Try as you might, getting sick is just a part of life. Sure, you can stock up on antibacterial wipes and wash your hands a million times, but sooner or later, a cold or flu is coming your way.

Rather than fight it and push on, possibly making it worse, stop and give your body the nutrition it needs with our Sick Day Support IV. The saline solution will get your rehydrated while the NSAID Toradol helps to ease any body aches, headaches, and fever.

We also add tried-and-true antioxidants like vitamin C, glutathione, and selenium to fight off those nasty free radicals, as well as B vitamins for energy, L-glutamine for intestinal support, and minerals for immune support.

Don’t get stuck missing work or other important agendas with a cold or flu. Get better fast with Sick Day Support. Harness the antioxidant power of over 300 oranges without the hassle of all that peeling and eating.


Whether you are battling a head or chest cold or something intestinal, the key to feeling better lies with boosting your immune system and getting plenty of fluids. That’s why we start with a saline solution, to get you rehydrated and loaded up with electrolytes like magnesium and zinc.

Zinc does double-duty, also working to support your immune system at the cellular and molecular levels.1 In fact, researchers have discovered that there are three major ways zinc affects immune response:

  • Zinc impacts immune cell function.
  • Your body and a pathogen both compete for zinc, a concept known as “nutritional immunity.”
  • Zinc is a second messenger in signal transduction, meaning once a molecule activates a certain receptor protein on a cell membrane (in this case, an immune cell), zinc comes in as a second messenger and transmits the signal into the cell. This, in turn, elicits a physiological response, such as an immune response.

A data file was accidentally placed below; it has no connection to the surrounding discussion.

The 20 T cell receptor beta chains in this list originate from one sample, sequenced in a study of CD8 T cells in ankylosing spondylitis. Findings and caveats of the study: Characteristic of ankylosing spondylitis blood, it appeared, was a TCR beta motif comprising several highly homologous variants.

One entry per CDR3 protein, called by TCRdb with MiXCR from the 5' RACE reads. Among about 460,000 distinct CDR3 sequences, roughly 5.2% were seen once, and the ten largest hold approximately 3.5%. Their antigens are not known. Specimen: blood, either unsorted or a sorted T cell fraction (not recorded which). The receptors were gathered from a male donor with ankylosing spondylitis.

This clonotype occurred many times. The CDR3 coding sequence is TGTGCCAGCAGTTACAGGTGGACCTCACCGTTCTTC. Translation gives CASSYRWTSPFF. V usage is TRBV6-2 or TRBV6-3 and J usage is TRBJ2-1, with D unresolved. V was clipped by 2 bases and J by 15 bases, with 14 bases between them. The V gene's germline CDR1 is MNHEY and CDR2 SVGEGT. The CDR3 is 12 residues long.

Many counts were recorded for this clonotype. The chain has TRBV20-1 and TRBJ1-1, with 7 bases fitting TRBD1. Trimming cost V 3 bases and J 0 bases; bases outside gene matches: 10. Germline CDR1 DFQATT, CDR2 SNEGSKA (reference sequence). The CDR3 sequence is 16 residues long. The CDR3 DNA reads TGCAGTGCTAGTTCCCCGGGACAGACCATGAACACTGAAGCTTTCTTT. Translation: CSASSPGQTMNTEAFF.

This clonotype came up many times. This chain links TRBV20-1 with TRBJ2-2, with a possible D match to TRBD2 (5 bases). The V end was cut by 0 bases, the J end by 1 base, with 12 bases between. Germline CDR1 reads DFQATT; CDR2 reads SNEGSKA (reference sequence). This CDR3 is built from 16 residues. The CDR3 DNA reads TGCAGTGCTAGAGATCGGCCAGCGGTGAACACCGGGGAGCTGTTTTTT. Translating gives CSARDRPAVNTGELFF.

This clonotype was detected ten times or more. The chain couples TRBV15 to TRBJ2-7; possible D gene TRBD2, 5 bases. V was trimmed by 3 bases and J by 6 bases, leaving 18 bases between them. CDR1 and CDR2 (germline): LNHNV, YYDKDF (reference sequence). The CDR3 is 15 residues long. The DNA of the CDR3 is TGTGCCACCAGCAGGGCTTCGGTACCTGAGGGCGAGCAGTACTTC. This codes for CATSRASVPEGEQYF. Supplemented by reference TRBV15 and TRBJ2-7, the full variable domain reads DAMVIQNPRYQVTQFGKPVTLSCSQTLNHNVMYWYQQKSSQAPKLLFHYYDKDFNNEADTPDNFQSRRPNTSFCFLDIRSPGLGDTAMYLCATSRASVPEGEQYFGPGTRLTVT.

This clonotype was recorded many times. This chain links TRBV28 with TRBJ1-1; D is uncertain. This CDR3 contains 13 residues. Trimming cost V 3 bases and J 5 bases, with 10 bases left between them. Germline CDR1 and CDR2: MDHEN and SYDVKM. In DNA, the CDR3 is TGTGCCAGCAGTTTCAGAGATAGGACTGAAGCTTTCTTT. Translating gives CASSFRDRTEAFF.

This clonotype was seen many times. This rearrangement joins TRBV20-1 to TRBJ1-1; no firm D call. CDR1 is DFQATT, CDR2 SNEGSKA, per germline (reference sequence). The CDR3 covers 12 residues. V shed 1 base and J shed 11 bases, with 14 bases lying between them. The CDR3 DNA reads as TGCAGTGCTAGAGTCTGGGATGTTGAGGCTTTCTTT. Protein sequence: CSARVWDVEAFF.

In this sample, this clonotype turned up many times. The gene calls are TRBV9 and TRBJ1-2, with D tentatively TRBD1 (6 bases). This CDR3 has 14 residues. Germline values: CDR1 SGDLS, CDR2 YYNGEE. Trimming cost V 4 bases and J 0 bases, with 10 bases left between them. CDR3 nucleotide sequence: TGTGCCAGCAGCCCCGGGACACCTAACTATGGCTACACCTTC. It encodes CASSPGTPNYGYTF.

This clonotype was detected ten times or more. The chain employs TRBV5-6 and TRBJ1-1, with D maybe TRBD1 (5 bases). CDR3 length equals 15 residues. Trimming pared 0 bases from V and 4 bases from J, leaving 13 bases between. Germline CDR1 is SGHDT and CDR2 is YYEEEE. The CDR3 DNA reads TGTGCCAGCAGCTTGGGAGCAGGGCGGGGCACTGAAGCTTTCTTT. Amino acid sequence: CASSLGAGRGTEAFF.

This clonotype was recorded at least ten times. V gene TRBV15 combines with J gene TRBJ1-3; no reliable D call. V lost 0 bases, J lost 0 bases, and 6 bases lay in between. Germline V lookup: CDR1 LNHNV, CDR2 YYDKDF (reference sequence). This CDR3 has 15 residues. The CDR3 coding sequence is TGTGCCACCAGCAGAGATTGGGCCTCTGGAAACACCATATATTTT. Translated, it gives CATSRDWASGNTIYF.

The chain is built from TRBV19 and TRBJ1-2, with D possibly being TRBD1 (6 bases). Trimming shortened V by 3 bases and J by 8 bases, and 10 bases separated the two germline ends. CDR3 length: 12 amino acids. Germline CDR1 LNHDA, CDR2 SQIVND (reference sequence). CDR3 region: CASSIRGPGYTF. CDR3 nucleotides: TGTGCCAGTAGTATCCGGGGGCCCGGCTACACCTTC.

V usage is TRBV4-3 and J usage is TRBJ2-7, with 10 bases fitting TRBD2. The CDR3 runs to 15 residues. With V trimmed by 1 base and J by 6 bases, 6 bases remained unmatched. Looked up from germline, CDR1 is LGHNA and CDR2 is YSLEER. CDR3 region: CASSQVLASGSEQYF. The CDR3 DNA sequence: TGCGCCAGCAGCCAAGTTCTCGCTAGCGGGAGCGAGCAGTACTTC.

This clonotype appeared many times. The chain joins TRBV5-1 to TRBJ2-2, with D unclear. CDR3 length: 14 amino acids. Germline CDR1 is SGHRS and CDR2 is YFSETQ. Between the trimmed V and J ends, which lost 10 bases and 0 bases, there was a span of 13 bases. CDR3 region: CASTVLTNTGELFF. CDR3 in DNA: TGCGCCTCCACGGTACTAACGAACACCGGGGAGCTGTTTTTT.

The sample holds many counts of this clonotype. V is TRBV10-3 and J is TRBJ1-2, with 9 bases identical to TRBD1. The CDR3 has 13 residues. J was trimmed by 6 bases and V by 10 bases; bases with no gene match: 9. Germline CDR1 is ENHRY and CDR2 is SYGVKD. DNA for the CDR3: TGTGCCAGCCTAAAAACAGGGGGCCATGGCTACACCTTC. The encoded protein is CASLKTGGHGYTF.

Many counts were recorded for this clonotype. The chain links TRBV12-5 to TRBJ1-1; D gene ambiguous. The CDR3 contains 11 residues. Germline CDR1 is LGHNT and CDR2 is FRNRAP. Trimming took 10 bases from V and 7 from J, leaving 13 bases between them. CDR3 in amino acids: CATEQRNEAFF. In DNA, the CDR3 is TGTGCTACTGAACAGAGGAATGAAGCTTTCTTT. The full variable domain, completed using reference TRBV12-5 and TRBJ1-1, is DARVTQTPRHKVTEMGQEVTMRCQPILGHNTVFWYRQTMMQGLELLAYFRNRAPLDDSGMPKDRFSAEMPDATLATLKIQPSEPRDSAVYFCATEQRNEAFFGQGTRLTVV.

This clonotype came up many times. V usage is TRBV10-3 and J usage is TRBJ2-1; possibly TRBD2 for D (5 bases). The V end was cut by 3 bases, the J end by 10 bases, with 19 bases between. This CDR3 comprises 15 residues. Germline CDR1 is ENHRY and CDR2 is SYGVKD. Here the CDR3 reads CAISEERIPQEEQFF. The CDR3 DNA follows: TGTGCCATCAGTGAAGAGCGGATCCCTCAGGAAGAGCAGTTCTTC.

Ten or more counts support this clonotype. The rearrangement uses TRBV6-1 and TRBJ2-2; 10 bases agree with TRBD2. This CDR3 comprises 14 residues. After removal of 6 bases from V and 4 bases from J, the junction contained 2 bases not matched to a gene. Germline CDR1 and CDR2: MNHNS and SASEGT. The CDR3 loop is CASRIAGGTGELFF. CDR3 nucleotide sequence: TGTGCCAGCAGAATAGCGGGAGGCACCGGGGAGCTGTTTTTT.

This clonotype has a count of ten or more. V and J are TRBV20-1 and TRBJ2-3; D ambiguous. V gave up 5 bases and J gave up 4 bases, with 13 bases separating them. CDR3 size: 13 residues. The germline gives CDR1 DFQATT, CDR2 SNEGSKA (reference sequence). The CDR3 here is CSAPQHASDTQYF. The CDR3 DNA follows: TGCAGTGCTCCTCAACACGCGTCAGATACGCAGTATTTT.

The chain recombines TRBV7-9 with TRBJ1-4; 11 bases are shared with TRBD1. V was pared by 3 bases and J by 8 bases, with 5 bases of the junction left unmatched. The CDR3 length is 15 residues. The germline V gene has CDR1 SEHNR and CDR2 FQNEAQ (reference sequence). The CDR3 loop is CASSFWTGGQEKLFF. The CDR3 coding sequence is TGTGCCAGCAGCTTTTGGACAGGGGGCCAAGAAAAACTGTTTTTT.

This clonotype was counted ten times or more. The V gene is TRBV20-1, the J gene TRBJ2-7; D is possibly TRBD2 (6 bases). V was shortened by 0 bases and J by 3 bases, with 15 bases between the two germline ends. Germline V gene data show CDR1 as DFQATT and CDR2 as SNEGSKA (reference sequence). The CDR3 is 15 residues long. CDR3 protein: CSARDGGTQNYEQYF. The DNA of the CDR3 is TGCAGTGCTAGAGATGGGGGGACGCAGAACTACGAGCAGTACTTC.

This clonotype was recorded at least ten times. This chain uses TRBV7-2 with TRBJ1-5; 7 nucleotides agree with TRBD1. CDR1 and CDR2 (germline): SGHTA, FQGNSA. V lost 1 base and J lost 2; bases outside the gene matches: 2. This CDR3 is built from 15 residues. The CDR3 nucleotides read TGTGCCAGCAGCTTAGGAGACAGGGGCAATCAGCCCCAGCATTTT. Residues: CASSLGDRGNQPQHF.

Another mineral that also works as an immune-boosting antioxidant is selenium.2-3 It works best when used in conjunction with other known antioxidants, such as vitamin C and glutathione.

Not only does vitamin C boost immunity, but it also helps treat the common cold. According to researchers, dose matters, with at least 2,000 mg being optimal.4 Similarly, in another study of 252 adults with cold or flu, researchers found that those who were treated with 1,000 mg of vitamin C every hour for the first six hours, and then three times daily thereafter, reported an 85 percent decrease in flu and cold symptoms.5

The antioxidant glutathione is known to have a significant effect on immune function,6 but it also appears to play a preventative role in colds. Studies suggest that rhinovirus (fancy word for the common cold) is associated with a depletion of glutathione, and that supplementing with the nutrient reduced rhinovirus-induced inflammation, particularly of respiratory cells.7

Vitamin D is also an immunity powerhouse. It is particularly beneficial for upper respiratory symptoms.8-9 Similarly, B vitamins work to give you energy when fatigue sets in with colds and flu. B5 (pantothenic acid) is particularly beneficial for protecting against the flu, while B12 supports immune health and digestion. B2 (riboflavin) and B6 are especially known to protect against infection.

Rounding this out with the NSAID Toradol to ease pain and the amino acid glutamine, shown to prevent post-exercise colds and flu,10-12 means that you can replenish vital nutrients, regain your health, and return to work in no time (that is, if you want to!).

1. Haase H and Rink L. Metallomics. 2014 Jul;6(7):1175-80. 2. Fairweather-Tait SJ, et al. Antioxid Redox Signal. 2011 Apr 1;14(7):1337-83. 3. Ströhle A and Hahn A. Med Monatsschr Pharm. 2014 Jul;37(7):249-56;quiz 257. 4. Hemila H. Med Hypotheses. 1999;52(2):171-8. 5. Gorton HC and Jarvis K. J Manipulative Physiol Ther. 1999;22(8):530-3. 6. Droge W and Breitkreutz R. Proc Nutr Soc. 2000 Nov;59(4):595-600. 7. Papi A, et al. J Biol Chem. 2008 Oct 17;283(42):28595-606. 8. Bartley J. J Laryngol Otol. 2010 May;124(5):465-9. 9. He CS, et al. Exerc Immunol Rev. 2013;19:86-101. 10. Castell LM, et al. Eur J Appl Physiol Occup Physiol. 1996;73:488-90. 11. Castell LM, et al. Can J Physiol Pharmacol. 1998;76:524-32. 12. Rohde T, et al. Eur J Appl Physiol. 1996;74:428-34.